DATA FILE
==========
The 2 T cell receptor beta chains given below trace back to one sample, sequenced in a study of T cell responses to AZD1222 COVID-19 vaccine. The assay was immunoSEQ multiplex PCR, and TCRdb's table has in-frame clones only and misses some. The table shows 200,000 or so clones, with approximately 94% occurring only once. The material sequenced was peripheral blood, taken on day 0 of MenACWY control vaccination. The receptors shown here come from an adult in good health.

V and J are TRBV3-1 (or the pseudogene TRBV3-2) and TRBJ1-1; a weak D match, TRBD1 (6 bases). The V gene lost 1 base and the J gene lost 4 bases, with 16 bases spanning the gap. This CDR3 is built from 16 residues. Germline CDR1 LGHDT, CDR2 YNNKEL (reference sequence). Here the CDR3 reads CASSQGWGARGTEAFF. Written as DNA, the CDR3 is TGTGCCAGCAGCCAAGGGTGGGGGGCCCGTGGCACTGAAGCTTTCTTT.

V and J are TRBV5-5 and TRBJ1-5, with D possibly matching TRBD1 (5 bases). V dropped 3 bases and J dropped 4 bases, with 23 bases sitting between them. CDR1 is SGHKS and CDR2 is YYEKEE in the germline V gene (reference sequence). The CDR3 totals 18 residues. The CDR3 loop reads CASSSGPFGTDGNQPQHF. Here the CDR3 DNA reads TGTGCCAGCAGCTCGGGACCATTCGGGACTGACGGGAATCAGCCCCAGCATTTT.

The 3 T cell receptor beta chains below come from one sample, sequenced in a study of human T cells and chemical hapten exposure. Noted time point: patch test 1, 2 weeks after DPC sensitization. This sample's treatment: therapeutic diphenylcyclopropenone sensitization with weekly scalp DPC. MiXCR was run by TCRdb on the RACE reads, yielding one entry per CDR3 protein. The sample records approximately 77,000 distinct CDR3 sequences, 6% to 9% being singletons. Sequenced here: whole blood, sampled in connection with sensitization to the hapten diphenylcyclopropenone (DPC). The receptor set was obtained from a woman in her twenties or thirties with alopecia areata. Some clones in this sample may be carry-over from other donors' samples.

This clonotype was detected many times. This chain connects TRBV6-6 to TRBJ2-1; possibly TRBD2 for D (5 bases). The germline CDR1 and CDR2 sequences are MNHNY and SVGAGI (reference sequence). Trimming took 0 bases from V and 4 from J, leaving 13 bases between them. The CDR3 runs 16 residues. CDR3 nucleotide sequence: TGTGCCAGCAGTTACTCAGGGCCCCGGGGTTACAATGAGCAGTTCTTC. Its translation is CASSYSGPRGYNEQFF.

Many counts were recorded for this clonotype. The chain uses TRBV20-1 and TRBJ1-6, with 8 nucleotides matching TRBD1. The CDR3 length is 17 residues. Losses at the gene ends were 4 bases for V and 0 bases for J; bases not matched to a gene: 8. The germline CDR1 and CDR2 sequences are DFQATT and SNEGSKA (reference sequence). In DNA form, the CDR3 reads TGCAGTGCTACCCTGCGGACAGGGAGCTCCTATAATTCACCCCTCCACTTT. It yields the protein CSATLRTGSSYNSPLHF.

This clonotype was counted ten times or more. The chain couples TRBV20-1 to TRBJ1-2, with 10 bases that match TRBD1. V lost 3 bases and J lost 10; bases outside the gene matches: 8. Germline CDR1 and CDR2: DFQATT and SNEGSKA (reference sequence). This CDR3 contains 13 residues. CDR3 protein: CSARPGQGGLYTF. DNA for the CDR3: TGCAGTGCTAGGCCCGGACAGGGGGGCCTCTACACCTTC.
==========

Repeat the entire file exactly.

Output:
The 2 T cell receptor beta chains given below trace back to one sample, sequenced in a study of T cell responses to AZD1222 COVID-19 vaccine. The assay was immunoSEQ multiplex PCR, and TCRdb's table has in-frame clones only and misses some. The table shows 200,000 or so clones, with approximately 94% occurring only once. The material sequenced was peripheral blood, taken on day 0 of MenACWY control vaccination. The receptors shown here come from an adult in good health.

V and J are TRBV3-1 (or the pseudogene TRBV3-2) and TRBJ1-1; a weak D match, TRBD1 (6 bases). The V gene lost 1 base and the J gene lost 4 bases, with 16 bases spanning the gap. This CDR3 is built from 16 residues. Germline CDR1 LGHDT, CDR2 YNNKEL (reference sequence). Here the CDR3 reads CASSQGWGARGTEAFF. Written as DNA, the CDR3 is TGTGCCAGCAGCCAAGGGTGGGGGGCCCGTGGCACTGAAGCTTTCTTT.

V and J are TRBV5-5 and TRBJ1-5, with D possibly matching TRBD1 (5 bases). V dropped 3 bases and J dropped 4 bases, with 23 bases sitting between them. CDR1 is SGHKS and CDR2 is YYEKEE in the germline V gene (reference sequence). The CDR3 totals 18 residues. The CDR3 loop reads CASSSGPFGTDGNQPQHF. Here the CDR3 DNA reads TGTGCCAGCAGCTCGGGACCATTCGGGACTGACGGGAATCAGCCCCAGCATTTT.

The 3 T cell receptor beta chains below come from one sample, sequenced in a study of human T cells and chemical hapten exposure. Noted time point: patch test 1, 2 weeks after DPC sensitization. This sample's treatment: therapeutic diphenylcyclopropenone sensitization with weekly scalp DPC. MiXCR was run by TCRdb on the RACE reads, yielding one entry per CDR3 protein. The sample records approximately 77,000 distinct CDR3 sequences, 6% to 9% being singletons. Sequenced here: whole blood, sampled in connection with sensitization to the hapten diphenylcyclopropenone (DPC). The receptor set was obtained from a woman in her twenties or thirties with alopecia areata. Some clones in this sample may be carry-over from other donors' samples.

This clonotype was detected many times. This chain connects TRBV6-6 to TRBJ2-1; possibly TRBD2 for D (5 bases). The germline CDR1 and CDR2 sequences are MNHNY and SVGAGI (reference sequence). Trimming took 0 bases from V and 4 from J, leaving 13 bases between them. The CDR3 runs 16 residues. CDR3 nucleotide sequence: TGTGCCAGCAGTTACTCAGGGCCCCGGGGTTACAATGAGCAGTTCTTC. Its translation is CASSYSGPRGYNEQFF.

Many counts were recorded for this clonotype. The chain uses TRBV20-1 and TRBJ1-6, with 8 nucleotides matching TRBD1. The CDR3 length is 17 residues. Losses at the gene ends were 4 bases for V and 0 bases for J; bases not matched to a gene: 8. The germline CDR1 and CDR2 sequences are DFQATT and SNEGSKA (reference sequence). In DNA form, the CDR3 reads TGCAGTGCTACCCTGCGGACAGGGAGCTCCTATAATTCACCCCTCCACTTT. It yields the protein CSATLRTGSSYNSPLHF.

This clonotype was counted ten times or more. The chain couples TRBV20-1 to TRBJ1-2, with 10 bases that match TRBD1. V lost 3 bases and J lost 10; bases outside the gene matches: 8. Germline CDR1 and CDR2: DFQATT and SNEGSKA (reference sequence). This CDR3 contains 13 residues. CDR3 protein: CSARPGQGGLYTF. DNA for the CDR3: TGCAGTGCTAGGCCCGGACAGGGGGGCCTCTACACCTTC.